Thursday, February 21, 2008

Things that make you go hmmm ...

This afternoon I sent aside some time to go through submissions, because they've been neglected for a while. Generally this is a 'nice' job because I can read different types of manuscripts and sometimes I'll find something I want to read more of. Every now and again I'll come across a submission that violates one of my What Not to Do When Submitting rules. Today is was No 2 that was flagrantly flouted - specifically, the writer in question not only declined to follow the submission rules but decided to tell me that I was an idiot for imposing them because they were clearly in existence just to make life difficult for him and easy for me. So what do you think happened to his submission? If you guessed 'auto-reject', you would be correct.

I understand that submission rules can be frustrating but they are there to help give agents and publishers points of comparison between writers. They are also there to gauge the professionalism of the writer - if you cannot write a cogent letter in support of your manuscript, how are you going to be able to survive the editing process, when you may be required to explain or defend your writing choices so that someone other than you can understand them? Instead of using his cover letter to tell me what I needed to know about his manuscript, this writer used the space to lambast me for having submission rules. So my initial impression wasn't good, and it would have cast a pall over his manuscript if I had had the inclination to read it - which, strangely, I didn't.

So in case you're tempted to not follow submission rules and then tell the agent that you're not following them just because they make the agent's job easier, please remember this: being an agent is not easy. The hours are long, the personalities involved often challenging - and that's just our clients. On top of that there are thousands of people a year wanting to be new clients and all asking why we haven't read their submission in two days. We do this job because we believe in books, we believe in writers, we believe in writing and, usually, we get to work with lovely people, and that's what keeps us going on the days when we want to hide in a cupboard because it seems like we'll never, ever get through our manuscript pile. So when someone has a go at me for trying to make life easier by imposing submission rules - well, I guess I write a rant. It's one of the many uses of the Internets.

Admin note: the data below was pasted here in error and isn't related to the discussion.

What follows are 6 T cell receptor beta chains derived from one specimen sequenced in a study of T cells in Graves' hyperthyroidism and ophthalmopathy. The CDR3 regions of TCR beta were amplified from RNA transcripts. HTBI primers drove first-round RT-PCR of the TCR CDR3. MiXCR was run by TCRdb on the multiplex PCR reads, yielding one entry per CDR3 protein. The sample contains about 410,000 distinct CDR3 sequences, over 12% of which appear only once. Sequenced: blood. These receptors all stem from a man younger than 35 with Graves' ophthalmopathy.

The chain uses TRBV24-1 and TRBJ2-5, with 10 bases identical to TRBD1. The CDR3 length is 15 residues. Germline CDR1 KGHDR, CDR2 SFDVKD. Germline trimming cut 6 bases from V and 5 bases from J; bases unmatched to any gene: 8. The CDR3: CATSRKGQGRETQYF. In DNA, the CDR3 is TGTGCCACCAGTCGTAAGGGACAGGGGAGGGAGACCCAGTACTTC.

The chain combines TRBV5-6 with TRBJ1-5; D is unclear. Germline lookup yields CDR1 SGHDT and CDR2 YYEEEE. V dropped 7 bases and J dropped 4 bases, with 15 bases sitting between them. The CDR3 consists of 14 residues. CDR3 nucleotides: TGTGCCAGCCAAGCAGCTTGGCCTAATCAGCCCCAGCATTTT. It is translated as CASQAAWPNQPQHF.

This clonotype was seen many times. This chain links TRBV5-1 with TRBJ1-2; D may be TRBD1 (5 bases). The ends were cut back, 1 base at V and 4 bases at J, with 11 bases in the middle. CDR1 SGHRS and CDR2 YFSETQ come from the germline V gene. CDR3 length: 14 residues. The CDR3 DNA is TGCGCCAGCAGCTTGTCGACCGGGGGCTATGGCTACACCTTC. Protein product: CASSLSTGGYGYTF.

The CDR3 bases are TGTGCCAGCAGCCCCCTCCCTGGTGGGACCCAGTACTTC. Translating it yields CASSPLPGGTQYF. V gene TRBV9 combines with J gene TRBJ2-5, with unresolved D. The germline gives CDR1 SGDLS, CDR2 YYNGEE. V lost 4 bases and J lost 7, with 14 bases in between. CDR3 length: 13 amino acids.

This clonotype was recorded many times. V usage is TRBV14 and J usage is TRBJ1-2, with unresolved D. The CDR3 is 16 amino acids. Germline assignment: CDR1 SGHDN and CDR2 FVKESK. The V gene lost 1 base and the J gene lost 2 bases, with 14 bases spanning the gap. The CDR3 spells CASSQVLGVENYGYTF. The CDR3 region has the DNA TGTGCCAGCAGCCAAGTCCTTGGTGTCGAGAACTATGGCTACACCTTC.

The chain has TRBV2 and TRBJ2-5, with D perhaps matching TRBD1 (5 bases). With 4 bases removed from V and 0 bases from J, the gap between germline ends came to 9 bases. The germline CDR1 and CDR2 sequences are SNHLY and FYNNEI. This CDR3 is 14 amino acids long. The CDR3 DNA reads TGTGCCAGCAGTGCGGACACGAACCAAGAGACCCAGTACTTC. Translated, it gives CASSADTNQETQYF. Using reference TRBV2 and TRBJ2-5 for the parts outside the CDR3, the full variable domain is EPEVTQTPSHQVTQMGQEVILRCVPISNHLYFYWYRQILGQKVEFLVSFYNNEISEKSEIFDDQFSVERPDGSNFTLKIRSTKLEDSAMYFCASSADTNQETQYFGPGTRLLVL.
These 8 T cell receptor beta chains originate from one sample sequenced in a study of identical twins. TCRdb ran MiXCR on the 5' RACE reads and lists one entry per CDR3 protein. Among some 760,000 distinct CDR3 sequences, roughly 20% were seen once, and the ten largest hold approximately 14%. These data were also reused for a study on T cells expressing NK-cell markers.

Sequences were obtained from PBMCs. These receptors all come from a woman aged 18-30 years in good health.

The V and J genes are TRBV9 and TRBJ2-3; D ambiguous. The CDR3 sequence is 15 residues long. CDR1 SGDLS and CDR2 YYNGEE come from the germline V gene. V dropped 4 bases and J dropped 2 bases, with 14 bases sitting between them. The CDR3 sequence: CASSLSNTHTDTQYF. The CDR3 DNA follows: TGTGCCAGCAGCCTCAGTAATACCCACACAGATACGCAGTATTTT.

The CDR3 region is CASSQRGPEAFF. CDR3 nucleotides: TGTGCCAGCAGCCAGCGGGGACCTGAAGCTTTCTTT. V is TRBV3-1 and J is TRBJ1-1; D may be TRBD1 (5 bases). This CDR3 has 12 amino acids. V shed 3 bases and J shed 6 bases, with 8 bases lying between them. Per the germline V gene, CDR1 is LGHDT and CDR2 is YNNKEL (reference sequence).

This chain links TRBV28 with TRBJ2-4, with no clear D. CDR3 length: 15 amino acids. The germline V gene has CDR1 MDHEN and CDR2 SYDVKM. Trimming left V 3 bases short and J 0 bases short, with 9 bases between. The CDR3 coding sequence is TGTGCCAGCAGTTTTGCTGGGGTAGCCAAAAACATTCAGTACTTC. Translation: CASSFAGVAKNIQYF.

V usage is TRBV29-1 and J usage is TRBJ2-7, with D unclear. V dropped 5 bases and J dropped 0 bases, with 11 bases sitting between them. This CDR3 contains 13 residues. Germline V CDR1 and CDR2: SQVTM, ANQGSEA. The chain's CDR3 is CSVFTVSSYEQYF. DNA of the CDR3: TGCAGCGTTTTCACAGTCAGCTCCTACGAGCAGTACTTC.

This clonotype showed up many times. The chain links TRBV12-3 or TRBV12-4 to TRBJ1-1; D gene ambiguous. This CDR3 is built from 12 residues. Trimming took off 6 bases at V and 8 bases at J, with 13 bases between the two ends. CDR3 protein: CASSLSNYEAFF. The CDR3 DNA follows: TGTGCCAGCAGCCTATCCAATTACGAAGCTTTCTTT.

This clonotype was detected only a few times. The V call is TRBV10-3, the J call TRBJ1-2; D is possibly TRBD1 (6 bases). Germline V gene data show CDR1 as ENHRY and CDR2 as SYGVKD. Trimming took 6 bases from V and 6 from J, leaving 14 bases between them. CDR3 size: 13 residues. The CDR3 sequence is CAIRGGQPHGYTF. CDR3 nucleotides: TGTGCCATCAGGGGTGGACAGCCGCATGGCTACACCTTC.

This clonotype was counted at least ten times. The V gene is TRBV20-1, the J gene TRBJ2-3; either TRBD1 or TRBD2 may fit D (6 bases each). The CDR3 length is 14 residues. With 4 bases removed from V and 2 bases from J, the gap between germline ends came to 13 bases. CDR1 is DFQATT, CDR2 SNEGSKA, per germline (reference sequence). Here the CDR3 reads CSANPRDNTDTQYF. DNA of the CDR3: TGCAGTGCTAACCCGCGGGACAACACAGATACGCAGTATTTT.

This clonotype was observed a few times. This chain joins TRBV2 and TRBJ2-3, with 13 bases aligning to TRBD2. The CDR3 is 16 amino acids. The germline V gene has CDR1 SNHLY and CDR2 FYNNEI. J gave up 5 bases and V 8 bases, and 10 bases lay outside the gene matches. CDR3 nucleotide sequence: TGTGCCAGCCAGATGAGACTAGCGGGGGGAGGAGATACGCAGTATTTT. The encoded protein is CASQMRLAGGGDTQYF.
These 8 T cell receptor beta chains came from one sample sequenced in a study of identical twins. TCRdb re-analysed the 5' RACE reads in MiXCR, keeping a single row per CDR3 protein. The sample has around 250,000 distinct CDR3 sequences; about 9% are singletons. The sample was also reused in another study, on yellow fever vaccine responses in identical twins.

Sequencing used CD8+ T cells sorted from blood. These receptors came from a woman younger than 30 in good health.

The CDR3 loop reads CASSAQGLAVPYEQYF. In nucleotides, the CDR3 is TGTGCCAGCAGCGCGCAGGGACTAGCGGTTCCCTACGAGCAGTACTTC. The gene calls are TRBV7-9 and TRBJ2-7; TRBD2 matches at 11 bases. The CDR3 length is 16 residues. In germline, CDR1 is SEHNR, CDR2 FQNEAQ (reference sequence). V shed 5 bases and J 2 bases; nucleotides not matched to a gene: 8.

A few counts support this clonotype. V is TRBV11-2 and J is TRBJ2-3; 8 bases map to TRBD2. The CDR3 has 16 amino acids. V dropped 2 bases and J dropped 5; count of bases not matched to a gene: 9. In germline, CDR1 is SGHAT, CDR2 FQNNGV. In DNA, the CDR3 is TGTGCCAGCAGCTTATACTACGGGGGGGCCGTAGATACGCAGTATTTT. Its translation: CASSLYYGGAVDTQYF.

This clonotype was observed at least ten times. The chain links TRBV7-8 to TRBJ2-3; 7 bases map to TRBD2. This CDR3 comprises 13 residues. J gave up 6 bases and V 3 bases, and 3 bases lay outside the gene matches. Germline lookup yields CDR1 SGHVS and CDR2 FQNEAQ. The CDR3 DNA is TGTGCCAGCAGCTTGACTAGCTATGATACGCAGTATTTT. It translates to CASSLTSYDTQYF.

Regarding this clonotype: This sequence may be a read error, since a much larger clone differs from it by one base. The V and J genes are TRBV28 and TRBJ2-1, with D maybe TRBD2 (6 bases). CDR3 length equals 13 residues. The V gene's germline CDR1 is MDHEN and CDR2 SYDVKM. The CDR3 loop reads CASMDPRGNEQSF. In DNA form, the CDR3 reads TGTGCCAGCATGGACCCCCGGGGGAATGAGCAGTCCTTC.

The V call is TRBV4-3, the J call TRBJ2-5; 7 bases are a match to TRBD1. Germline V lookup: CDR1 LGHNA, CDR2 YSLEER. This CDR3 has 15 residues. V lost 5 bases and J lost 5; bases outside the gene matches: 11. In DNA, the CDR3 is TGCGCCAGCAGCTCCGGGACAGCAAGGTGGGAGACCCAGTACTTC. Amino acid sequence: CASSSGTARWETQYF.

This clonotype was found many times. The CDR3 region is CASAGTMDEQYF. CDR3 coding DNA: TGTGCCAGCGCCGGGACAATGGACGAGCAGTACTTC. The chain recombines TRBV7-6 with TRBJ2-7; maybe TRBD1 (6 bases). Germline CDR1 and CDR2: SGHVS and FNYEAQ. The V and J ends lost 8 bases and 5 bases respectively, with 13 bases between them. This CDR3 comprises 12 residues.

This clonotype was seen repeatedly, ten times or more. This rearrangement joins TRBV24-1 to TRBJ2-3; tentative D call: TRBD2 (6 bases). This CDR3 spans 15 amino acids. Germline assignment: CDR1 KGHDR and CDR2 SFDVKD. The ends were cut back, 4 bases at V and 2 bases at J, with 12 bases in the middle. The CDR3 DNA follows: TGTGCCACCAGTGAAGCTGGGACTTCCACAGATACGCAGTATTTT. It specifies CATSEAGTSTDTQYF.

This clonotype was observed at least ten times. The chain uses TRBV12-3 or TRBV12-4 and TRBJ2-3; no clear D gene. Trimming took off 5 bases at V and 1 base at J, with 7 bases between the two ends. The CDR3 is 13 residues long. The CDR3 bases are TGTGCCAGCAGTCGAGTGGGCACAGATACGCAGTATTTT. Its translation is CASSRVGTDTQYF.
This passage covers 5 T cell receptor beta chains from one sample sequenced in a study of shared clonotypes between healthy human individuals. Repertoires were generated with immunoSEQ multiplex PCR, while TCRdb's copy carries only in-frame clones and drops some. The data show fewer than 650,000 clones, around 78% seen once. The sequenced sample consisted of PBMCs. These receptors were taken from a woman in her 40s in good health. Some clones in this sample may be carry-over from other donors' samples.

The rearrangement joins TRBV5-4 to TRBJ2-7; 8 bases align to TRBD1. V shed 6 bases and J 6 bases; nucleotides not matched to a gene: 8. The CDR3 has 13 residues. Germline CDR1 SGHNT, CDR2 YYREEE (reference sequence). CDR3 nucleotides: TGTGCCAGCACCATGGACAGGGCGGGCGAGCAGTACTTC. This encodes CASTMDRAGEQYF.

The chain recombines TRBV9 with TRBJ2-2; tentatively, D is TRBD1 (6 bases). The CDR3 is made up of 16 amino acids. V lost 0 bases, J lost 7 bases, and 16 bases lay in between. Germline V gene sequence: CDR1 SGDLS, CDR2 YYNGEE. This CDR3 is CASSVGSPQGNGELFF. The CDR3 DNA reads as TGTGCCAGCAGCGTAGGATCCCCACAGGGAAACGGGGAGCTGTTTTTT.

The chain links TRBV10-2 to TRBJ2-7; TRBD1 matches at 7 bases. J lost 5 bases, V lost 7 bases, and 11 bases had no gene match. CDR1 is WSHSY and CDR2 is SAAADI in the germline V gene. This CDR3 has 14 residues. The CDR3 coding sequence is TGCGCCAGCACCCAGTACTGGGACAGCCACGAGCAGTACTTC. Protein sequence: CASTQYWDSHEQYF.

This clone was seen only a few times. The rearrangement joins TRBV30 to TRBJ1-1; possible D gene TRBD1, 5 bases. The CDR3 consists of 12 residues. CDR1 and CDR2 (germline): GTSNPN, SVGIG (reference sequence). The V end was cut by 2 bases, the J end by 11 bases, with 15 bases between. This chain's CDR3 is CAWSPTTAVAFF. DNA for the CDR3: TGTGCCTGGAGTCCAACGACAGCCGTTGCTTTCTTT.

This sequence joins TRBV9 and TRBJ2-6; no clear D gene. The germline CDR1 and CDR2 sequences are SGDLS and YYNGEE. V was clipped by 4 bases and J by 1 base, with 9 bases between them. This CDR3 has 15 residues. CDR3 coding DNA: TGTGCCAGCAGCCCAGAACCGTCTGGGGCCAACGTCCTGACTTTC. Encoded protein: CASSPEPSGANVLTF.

Reasonable expenses

If dealing with an overseas-based literary agency is it normal to be charged for expenses incurred directly on the writer's behalf such as long-distance telephone calls, postage and handling, messengers, copying and approved legal expenses? And if so, how is it possible to gauge how many of these expenses are actually legitimate?

Agencies usually absorb the phone calls and postage & handling within the country; if they're incurring expenses such as messengers, overseas postage and legal reading on your behalf, they should be asking you first if you're happy to bear that cost. Most agencies will charge for photocopying but it should be clear in your agency agreement that this will happen. In fact, every possible charge to you should be contained in your agency agreement. If it's not, the agency really shouldn't be sending you a bill for anything you haven't requested or approved. And that's how you work out whether the expenses are legitimate or not.

There's a good checklist of what agents should and shouldn't be doing, plus a list of the top 20 dodgy US agents, on this website: You may also want to check out Preditors & Editors.

Monday, February 18, 2008

Asking questions

As I'm not moderating the comments on this blog, I won't notice if you post a question there - so please, dear readers, if you have a question, send it to me at

Merci beaucoup :)